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Enzyme Potentiated Desensitization (EPD) is an alternative form of "allergy shot" originally popularized in the UK in the 1960s by a man named Leonard McEwan. It involves injection of very low levels of an allergen, combined with the naturally occurring enzyme beta glucuronidase. EPD proponents claim that this method gets to the root of allergy problems, and produces permanent benefits by "retraining" the immune system. Supposedly, it can successfully treat literally hundreds of medical conditions, from rheumatoid arthritis to epilepsy. However, the evidence used to support these assertions falls considerably short of meaningful.
For example, EPD proponents cite "studies" that show EPD offers cure rates approaching 85% for numerous illness. However, this body of evidence is...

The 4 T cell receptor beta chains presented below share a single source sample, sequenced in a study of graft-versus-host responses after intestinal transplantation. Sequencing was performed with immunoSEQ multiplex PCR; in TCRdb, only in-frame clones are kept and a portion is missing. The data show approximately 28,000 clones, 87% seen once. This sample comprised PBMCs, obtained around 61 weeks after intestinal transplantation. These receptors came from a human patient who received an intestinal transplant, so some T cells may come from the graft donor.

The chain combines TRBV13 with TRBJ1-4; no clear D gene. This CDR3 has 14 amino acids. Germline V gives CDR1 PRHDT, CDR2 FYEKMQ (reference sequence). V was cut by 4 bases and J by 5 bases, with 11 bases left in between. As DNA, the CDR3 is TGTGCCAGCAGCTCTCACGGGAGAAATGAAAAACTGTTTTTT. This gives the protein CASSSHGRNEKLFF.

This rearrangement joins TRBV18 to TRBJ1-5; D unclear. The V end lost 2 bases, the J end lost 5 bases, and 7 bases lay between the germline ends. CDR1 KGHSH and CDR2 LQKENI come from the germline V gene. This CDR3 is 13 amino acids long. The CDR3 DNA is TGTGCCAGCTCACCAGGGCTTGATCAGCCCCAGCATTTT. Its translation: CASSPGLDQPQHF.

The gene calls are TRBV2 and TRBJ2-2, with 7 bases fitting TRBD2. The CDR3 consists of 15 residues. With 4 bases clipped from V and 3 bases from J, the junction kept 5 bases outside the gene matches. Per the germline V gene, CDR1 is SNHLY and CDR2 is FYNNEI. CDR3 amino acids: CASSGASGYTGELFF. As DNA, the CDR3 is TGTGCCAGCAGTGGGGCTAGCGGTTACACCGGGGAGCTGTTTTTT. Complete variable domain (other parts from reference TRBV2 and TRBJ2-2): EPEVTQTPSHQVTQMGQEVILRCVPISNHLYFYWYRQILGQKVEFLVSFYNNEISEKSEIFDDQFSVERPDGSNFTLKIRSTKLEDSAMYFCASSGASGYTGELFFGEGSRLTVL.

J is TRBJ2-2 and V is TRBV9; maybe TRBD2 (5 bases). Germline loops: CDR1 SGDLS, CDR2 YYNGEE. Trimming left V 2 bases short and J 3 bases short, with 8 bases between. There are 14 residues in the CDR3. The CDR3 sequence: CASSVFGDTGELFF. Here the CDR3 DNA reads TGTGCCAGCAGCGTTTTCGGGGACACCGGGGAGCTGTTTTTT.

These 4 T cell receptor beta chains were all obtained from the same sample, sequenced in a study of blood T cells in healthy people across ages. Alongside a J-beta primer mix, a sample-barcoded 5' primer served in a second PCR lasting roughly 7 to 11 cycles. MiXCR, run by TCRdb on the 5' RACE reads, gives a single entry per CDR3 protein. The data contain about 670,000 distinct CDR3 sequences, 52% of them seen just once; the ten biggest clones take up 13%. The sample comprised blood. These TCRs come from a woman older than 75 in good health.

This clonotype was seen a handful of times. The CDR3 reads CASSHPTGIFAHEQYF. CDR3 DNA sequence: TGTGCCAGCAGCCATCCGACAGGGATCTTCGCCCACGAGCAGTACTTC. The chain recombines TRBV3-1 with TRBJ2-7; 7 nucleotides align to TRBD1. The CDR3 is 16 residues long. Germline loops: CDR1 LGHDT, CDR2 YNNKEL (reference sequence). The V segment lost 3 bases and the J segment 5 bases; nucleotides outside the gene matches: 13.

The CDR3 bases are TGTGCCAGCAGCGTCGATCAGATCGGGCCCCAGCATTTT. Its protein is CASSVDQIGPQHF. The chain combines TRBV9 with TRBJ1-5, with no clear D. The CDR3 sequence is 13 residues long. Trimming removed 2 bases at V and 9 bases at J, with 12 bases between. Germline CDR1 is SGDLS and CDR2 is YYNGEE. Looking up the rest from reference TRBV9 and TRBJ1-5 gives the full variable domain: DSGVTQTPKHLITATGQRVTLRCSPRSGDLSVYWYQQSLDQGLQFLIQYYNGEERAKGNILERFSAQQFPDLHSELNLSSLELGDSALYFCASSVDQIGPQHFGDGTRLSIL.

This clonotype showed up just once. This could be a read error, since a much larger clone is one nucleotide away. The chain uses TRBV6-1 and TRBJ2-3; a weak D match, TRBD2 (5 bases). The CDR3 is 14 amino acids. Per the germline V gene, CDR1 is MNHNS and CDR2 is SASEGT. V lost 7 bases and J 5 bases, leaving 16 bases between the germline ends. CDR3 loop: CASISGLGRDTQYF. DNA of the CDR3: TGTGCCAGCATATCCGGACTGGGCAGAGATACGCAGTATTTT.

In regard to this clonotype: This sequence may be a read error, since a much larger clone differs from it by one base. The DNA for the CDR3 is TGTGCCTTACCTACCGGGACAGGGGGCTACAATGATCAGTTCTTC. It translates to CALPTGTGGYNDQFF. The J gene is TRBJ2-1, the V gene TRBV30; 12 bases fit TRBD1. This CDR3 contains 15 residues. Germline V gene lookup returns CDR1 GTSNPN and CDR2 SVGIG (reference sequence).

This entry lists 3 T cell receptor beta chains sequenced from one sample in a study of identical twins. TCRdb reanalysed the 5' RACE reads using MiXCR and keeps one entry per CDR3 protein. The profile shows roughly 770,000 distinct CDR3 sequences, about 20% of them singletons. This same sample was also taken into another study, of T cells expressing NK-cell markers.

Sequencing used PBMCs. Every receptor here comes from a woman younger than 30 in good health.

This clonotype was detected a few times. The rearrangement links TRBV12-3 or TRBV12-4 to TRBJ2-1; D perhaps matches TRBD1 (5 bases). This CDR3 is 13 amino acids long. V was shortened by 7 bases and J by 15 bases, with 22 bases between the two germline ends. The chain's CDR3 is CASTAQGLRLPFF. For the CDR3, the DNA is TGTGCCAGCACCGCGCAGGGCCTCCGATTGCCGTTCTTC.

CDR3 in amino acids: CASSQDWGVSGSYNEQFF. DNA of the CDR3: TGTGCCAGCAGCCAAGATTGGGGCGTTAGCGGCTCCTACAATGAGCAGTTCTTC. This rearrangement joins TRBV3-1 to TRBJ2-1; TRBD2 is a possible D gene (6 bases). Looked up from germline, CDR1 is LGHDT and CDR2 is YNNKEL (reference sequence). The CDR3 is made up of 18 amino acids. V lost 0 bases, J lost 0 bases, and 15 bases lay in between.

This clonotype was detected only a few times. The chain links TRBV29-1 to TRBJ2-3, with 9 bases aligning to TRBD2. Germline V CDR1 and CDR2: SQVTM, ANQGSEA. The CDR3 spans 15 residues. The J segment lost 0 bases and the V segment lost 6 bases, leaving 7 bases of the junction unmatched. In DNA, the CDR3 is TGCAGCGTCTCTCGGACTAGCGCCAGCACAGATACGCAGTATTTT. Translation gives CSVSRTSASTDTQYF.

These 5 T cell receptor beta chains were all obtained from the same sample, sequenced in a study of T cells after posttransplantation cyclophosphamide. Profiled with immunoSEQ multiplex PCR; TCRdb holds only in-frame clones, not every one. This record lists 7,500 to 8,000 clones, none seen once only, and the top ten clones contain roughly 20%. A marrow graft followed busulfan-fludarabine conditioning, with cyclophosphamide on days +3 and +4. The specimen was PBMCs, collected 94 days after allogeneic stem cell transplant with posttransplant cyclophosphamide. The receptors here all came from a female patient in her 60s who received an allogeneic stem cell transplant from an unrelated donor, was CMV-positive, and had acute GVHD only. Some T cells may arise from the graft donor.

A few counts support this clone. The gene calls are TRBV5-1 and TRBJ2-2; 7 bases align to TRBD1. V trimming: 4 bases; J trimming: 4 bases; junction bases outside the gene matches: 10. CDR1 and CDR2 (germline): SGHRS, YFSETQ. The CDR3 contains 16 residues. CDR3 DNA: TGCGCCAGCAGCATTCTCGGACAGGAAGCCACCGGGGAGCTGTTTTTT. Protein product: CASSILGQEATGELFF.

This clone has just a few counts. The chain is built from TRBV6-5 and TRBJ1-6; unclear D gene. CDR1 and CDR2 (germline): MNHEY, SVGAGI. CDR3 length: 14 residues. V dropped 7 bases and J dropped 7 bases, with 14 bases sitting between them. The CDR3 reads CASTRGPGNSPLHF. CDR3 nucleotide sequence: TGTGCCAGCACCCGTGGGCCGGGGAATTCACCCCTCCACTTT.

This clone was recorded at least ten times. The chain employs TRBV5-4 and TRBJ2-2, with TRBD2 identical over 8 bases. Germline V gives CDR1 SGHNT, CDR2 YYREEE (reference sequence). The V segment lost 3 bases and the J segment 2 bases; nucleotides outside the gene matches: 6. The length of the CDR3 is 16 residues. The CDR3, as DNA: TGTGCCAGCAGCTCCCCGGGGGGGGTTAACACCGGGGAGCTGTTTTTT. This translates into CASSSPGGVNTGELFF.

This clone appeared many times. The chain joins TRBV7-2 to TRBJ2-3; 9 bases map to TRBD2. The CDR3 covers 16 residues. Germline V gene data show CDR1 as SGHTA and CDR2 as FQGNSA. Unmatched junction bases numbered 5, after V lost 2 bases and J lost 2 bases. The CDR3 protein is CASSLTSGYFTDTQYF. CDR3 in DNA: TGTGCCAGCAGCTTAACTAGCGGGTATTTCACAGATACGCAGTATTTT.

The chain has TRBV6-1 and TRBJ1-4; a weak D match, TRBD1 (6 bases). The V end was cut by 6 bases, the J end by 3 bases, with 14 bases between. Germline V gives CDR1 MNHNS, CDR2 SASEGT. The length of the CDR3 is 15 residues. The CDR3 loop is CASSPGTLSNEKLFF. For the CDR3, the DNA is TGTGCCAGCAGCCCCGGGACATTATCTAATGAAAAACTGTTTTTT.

Whether or not EPD is effective, it does appear to be safe. No serious adverse reactions have been associated with its use. Although in theory allergic reactions could occur in response to EPD injections, the amount of allergen used in EPD is so much lower than the amount used in a normal "allergy shot" that these may not, in fact, occur.
EPD proponents claim that there can be a temporary aggravation response that is part of the healing process; however, this has not been documented.